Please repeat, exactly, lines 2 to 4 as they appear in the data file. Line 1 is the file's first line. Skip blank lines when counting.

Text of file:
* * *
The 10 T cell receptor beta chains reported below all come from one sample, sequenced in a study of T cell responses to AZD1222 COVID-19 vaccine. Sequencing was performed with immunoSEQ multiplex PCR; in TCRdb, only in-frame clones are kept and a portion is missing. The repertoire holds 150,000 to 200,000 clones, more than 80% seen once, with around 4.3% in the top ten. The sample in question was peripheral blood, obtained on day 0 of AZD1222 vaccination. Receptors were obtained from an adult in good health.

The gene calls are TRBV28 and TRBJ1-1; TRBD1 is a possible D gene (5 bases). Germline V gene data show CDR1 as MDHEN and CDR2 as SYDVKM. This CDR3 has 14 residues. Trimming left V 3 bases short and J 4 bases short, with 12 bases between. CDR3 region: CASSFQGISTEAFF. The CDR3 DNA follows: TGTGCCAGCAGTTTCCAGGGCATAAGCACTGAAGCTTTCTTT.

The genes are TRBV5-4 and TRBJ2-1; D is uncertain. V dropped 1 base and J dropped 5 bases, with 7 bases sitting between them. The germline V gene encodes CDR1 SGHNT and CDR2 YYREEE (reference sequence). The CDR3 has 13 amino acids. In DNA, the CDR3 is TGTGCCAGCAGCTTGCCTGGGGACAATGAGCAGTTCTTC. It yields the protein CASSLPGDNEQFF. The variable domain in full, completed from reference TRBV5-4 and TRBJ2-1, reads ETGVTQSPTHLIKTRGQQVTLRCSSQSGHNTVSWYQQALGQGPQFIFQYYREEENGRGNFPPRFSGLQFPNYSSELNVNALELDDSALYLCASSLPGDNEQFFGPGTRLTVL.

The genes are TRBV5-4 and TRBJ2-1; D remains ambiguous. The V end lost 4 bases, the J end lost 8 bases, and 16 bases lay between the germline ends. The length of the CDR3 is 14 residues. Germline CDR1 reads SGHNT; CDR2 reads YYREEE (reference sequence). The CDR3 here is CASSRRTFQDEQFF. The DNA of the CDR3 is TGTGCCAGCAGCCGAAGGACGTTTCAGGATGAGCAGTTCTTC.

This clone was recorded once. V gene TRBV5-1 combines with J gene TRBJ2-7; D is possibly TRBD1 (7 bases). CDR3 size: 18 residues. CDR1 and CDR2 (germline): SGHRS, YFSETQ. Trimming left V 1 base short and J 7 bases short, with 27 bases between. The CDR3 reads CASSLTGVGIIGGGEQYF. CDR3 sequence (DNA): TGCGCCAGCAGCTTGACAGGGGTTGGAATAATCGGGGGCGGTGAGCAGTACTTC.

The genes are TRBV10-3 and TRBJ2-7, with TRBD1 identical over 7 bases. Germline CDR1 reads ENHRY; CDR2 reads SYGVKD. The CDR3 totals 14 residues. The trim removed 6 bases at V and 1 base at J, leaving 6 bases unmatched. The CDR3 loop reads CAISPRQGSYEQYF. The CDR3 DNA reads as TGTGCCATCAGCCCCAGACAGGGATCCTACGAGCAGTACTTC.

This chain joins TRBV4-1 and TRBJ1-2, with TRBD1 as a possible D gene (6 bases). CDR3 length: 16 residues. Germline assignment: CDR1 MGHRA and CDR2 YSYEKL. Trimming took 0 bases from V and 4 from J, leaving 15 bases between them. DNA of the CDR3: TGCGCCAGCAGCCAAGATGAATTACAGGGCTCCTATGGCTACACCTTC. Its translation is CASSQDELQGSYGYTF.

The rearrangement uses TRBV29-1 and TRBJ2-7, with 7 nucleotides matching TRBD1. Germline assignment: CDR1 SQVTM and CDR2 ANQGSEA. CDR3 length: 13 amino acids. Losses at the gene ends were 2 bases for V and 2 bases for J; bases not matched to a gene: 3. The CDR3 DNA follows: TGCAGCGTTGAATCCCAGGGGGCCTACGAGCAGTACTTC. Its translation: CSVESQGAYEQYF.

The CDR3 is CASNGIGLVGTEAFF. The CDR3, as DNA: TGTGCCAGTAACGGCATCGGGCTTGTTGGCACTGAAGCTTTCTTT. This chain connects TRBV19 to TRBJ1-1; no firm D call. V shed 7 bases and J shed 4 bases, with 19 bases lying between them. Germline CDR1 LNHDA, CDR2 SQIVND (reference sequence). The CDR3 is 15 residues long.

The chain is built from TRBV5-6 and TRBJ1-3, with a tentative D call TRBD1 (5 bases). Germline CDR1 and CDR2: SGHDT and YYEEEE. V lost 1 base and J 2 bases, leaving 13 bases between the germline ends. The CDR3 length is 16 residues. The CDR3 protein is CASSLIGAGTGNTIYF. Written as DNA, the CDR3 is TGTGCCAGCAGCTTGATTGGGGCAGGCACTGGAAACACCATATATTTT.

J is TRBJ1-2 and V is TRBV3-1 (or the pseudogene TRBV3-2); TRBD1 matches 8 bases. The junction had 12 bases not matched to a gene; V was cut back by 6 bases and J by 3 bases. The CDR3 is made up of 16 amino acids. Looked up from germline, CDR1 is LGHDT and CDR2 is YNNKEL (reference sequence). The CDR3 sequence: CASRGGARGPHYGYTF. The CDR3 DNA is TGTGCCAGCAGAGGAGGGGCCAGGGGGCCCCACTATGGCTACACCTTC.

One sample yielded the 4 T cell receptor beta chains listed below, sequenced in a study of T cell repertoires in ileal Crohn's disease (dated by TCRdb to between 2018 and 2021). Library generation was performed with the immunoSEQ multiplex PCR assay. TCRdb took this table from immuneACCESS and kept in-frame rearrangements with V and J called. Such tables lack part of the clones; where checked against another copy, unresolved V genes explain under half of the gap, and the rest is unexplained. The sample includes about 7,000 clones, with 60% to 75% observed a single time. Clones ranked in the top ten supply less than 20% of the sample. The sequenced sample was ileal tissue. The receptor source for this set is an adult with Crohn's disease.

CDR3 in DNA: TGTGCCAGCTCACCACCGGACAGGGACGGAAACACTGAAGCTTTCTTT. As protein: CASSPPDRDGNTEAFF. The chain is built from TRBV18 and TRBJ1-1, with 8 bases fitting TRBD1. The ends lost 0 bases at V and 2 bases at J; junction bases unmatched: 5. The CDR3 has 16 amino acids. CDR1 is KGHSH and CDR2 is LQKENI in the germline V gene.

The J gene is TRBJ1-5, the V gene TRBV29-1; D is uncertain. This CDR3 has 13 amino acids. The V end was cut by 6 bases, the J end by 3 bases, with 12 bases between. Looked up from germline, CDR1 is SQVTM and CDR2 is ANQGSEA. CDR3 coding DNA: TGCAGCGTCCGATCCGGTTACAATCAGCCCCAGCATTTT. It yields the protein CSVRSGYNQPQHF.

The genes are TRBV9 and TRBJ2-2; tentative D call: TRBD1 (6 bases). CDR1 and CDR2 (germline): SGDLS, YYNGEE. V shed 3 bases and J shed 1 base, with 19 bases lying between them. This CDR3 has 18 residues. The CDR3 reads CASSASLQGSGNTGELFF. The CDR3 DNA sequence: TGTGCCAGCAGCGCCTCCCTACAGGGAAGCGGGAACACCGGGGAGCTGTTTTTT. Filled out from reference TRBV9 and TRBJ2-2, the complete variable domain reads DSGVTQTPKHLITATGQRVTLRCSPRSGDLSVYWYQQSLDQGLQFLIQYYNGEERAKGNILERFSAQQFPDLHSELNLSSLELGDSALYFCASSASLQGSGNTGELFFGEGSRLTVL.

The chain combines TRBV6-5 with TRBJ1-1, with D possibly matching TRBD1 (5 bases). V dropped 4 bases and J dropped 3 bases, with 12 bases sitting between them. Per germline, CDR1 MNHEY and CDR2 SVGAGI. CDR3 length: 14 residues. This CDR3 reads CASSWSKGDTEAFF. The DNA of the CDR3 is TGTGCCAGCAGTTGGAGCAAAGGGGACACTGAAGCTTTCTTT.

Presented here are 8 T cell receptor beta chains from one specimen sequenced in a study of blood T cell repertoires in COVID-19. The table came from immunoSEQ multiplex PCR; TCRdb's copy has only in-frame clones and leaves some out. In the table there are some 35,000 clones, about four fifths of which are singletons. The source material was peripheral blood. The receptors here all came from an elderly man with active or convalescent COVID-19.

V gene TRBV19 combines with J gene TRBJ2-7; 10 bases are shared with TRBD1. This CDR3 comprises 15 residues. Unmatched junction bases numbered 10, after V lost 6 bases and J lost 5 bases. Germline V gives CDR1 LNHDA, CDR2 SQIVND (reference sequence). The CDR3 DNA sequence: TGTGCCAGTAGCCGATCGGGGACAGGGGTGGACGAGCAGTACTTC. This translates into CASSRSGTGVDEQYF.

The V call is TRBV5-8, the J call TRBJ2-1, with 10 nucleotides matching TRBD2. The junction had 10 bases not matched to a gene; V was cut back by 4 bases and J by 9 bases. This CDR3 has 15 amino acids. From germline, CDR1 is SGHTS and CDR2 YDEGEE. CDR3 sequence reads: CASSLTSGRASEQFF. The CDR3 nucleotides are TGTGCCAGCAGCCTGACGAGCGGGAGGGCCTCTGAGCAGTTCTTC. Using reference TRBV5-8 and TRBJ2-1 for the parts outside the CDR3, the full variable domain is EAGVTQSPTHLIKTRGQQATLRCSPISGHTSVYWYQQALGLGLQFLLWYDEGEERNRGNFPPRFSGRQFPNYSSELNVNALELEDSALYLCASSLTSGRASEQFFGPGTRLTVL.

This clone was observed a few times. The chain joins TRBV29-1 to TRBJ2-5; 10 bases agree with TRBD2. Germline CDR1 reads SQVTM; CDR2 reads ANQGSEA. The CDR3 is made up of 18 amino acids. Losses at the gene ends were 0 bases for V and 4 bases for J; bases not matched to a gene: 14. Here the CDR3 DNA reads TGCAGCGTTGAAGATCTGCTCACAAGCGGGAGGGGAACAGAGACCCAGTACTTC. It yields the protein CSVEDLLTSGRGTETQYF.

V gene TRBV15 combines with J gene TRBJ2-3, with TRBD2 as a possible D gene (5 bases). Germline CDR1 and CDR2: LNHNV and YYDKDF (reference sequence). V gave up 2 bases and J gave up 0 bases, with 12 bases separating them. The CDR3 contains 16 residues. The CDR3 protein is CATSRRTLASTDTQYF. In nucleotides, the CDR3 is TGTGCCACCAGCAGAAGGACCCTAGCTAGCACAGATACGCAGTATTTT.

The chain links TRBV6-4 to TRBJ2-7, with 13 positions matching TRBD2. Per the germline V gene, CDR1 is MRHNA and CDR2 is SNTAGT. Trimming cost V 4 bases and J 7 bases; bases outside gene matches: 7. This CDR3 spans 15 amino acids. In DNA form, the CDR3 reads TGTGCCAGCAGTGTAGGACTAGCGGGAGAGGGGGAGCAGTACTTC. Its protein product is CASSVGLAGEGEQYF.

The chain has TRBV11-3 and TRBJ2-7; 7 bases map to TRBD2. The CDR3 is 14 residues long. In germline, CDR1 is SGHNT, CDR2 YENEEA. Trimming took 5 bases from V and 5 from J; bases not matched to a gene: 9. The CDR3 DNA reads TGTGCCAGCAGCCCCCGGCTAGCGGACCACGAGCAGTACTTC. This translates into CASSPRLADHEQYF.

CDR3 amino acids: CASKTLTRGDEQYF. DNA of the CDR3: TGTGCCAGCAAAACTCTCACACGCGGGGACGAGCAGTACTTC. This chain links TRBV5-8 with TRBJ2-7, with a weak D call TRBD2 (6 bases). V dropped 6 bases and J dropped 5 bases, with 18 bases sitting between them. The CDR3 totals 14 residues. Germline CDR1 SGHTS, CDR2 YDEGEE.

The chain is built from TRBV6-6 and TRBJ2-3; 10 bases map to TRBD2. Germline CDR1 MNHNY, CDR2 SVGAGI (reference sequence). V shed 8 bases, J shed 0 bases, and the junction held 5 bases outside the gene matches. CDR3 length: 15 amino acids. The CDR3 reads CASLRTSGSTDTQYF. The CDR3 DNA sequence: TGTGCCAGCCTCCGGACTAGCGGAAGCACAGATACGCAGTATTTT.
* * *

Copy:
The gene calls are TRBV28 and TRBJ1-1; TRBD1 is a possible D gene (5 bases). Germline V gene data show CDR1 as MDHEN and CDR2 as SYDVKM. This CDR3 has 14 residues. Trimming left V 3 bases short and J 4 bases short, with 12 bases between. CDR3 region: CASSFQGISTEAFF. The CDR3 DNA follows: TGTGCCAGCAGTTTCCAGGGCATAAGCACTGAAGCTTTCTTT.

The genes are TRBV5-4 and TRBJ2-1; D is uncertain. V dropped 1 base and J dropped 5 bases, with 7 bases sitting between them. The germline V gene encodes CDR1 SGHNT and CDR2 YYREEE (reference sequence). The CDR3 has 13 amino acids. In DNA, the CDR3 is TGTGCCAGCAGCTTGCCTGGGGACAATGAGCAGTTCTTC. It yields the protein CASSLPGDNEQFF. The variable domain in full, completed from reference TRBV5-4 and TRBJ2-1, reads ETGVTQSPTHLIKTRGQQVTLRCSSQSGHNTVSWYQQALGQGPQFIFQYYREEENGRGNFPPRFSGLQFPNYSSELNVNALELDDSALYLCASSLPGDNEQFFGPGTRLTVL.

The genes are TRBV5-4 and TRBJ2-1; D remains ambiguous. The V end lost 4 bases, the J end lost 8 bases, and 16 bases lay between the germline ends. The length of the CDR3 is 14 residues. Germline CDR1 reads SGHNT; CDR2 reads YYREEE (reference sequence). The CDR3 here is CASSRRTFQDEQFF. The DNA of the CDR3 is TGTGCCAGCAGCCGAAGGACGTTTCAGGATGAGCAGTTCTTC.